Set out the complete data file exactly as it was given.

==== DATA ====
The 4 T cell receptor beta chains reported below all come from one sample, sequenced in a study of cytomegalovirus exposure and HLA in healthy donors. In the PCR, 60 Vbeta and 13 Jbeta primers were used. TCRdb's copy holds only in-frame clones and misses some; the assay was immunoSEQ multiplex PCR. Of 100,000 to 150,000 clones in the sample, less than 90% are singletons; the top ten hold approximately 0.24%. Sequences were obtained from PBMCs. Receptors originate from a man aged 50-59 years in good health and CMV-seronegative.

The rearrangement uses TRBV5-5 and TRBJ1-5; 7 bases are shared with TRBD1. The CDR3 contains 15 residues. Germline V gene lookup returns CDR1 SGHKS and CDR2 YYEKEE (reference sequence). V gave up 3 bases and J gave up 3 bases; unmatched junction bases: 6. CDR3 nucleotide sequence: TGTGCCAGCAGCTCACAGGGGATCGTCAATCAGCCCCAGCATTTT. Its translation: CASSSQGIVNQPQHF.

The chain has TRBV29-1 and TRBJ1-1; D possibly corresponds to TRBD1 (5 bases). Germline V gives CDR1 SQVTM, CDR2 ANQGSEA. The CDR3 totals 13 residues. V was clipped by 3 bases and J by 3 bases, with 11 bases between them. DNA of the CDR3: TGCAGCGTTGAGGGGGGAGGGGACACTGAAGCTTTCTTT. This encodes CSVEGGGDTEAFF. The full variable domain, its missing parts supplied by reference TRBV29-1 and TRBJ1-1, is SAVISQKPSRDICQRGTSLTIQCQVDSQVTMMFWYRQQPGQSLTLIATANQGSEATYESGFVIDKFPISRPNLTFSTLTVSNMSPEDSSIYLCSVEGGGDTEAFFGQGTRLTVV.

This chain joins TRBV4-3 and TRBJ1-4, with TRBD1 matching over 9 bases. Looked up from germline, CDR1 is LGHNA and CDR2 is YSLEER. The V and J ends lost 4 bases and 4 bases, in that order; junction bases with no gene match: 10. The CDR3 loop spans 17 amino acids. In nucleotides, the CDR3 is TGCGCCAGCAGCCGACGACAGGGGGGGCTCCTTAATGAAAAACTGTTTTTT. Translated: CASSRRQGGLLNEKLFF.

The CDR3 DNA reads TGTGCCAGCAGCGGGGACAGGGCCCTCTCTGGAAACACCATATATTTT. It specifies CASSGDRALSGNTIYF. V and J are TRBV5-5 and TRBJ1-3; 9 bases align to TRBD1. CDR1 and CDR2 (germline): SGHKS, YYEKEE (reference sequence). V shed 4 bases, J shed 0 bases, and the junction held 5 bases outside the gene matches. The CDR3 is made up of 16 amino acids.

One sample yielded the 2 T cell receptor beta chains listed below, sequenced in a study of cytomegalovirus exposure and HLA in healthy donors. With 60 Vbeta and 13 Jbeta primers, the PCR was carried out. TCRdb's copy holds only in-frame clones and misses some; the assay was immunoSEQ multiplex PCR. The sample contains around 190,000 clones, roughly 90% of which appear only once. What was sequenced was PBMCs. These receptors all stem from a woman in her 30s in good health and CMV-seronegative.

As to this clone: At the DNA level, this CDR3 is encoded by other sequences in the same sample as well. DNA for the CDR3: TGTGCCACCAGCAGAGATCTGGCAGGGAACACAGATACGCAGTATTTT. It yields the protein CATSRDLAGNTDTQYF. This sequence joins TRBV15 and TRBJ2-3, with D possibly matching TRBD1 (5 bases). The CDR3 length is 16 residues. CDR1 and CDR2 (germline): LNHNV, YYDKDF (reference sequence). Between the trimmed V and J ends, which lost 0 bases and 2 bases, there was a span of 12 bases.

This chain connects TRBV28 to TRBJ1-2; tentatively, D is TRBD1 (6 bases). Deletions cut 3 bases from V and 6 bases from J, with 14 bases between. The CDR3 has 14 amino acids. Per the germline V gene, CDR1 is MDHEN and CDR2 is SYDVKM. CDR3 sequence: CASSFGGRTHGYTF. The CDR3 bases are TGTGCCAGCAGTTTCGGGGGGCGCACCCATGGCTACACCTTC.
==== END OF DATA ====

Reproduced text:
The 4 T cell receptor beta chains reported below all come from one sample, sequenced in a study of cytomegalovirus exposure and HLA in healthy donors. In the PCR, 60 Vbeta and 13 Jbeta primers were used. TCRdb's copy holds only in-frame clones and misses some; the assay was immunoSEQ multiplex PCR. Of 100,000 to 150,000 clones in the sample, less than 90% are singletons; the top ten hold approximately 0.24%. Sequences were obtained from PBMCs. Receptors originate from a man aged 50-59 years in good health and CMV-seronegative.

The rearrangement uses TRBV5-5 and TRBJ1-5; 7 bases are shared with TRBD1. The CDR3 contains 15 residues. Germline V gene lookup returns CDR1 SGHKS and CDR2 YYEKEE (reference sequence). V gave up 3 bases and J gave up 3 bases; unmatched junction bases: 6. CDR3 nucleotide sequence: TGTGCCAGCAGCTCACAGGGGATCGTCAATCAGCCCCAGCATTTT. Its translation: CASSSQGIVNQPQHF.

The chain has TRBV29-1 and TRBJ1-1; D possibly corresponds to TRBD1 (5 bases). Germline V gives CDR1 SQVTM, CDR2 ANQGSEA. The CDR3 totals 13 residues. V was clipped by 3 bases and J by 3 bases, with 11 bases between them. DNA of the CDR3: TGCAGCGTTGAGGGGGGAGGGGACACTGAAGCTTTCTTT. This encodes CSVEGGGDTEAFF. The full variable domain, its missing parts supplied by reference TRBV29-1 and TRBJ1-1, is SAVISQKPSRDICQRGTSLTIQCQVDSQVTMMFWYRQQPGQSLTLIATANQGSEATYESGFVIDKFPISRPNLTFSTLTVSNMSPEDSSIYLCSVEGGGDTEAFFGQGTRLTVV.

This chain joins TRBV4-3 and TRBJ1-4, with TRBD1 matching over 9 bases. Looked up from germline, CDR1 is LGHNA and CDR2 is YSLEER. The V and J ends lost 4 bases and 4 bases, in that order; junction bases with no gene match: 10. The CDR3 loop spans 17 amino acids. In nucleotides, the CDR3 is TGCGCCAGCAGCCGACGACAGGGGGGGCTCCTTAATGAAAAACTGTTTTTT. Translated: CASSRRQGGLLNEKLFF.

The CDR3 DNA reads TGTGCCAGCAGCGGGGACAGGGCCCTCTCTGGAAACACCATATATTTT. It specifies CASSGDRALSGNTIYF. V and J are TRBV5-5 and TRBJ1-3; 9 bases align to TRBD1. CDR1 and CDR2 (germline): SGHKS, YYEKEE (reference sequence). V shed 4 bases, J shed 0 bases, and the junction held 5 bases outside the gene matches. The CDR3 is made up of 16 amino acids.

One sample yielded the 2 T cell receptor beta chains listed below, sequenced in a study of cytomegalovirus exposure and HLA in healthy donors. With 60 Vbeta and 13 Jbeta primers, the PCR was carried out. TCRdb's copy holds only in-frame clones and misses some; the assay was immunoSEQ multiplex PCR. The sample contains around 190,000 clones, roughly 90% of which appear only once. What was sequenced was PBMCs. These receptors all stem from a woman in her 30s in good health and CMV-seronegative.

As to this clone: At the DNA level, this CDR3 is encoded by other sequences in the same sample as well. DNA for the CDR3: TGTGCCACCAGCAGAGATCTGGCAGGGAACACAGATACGCAGTATTTT. It yields the protein CATSRDLAGNTDTQYF. This sequence joins TRBV15 and TRBJ2-3, with D possibly matching TRBD1 (5 bases). The CDR3 length is 16 residues. CDR1 and CDR2 (germline): LNHNV, YYDKDF (reference sequence). Between the trimmed V and J ends, which lost 0 bases and 2 bases, there was a span of 12 bases.

This chain connects TRBV28 to TRBJ1-2; tentatively, D is TRBD1 (6 bases). Deletions cut 3 bases from V and 6 bases from J, with 14 bases between. The CDR3 has 14 amino acids. Per the germline V gene, CDR1 is MDHEN and CDR2 is SYDVKM. CDR3 sequence: CASSFGGRTHGYTF. The CDR3 bases are TGTGCCAGCAGTTTCGGGGGGCGCACCCATGGCTACACCTTC.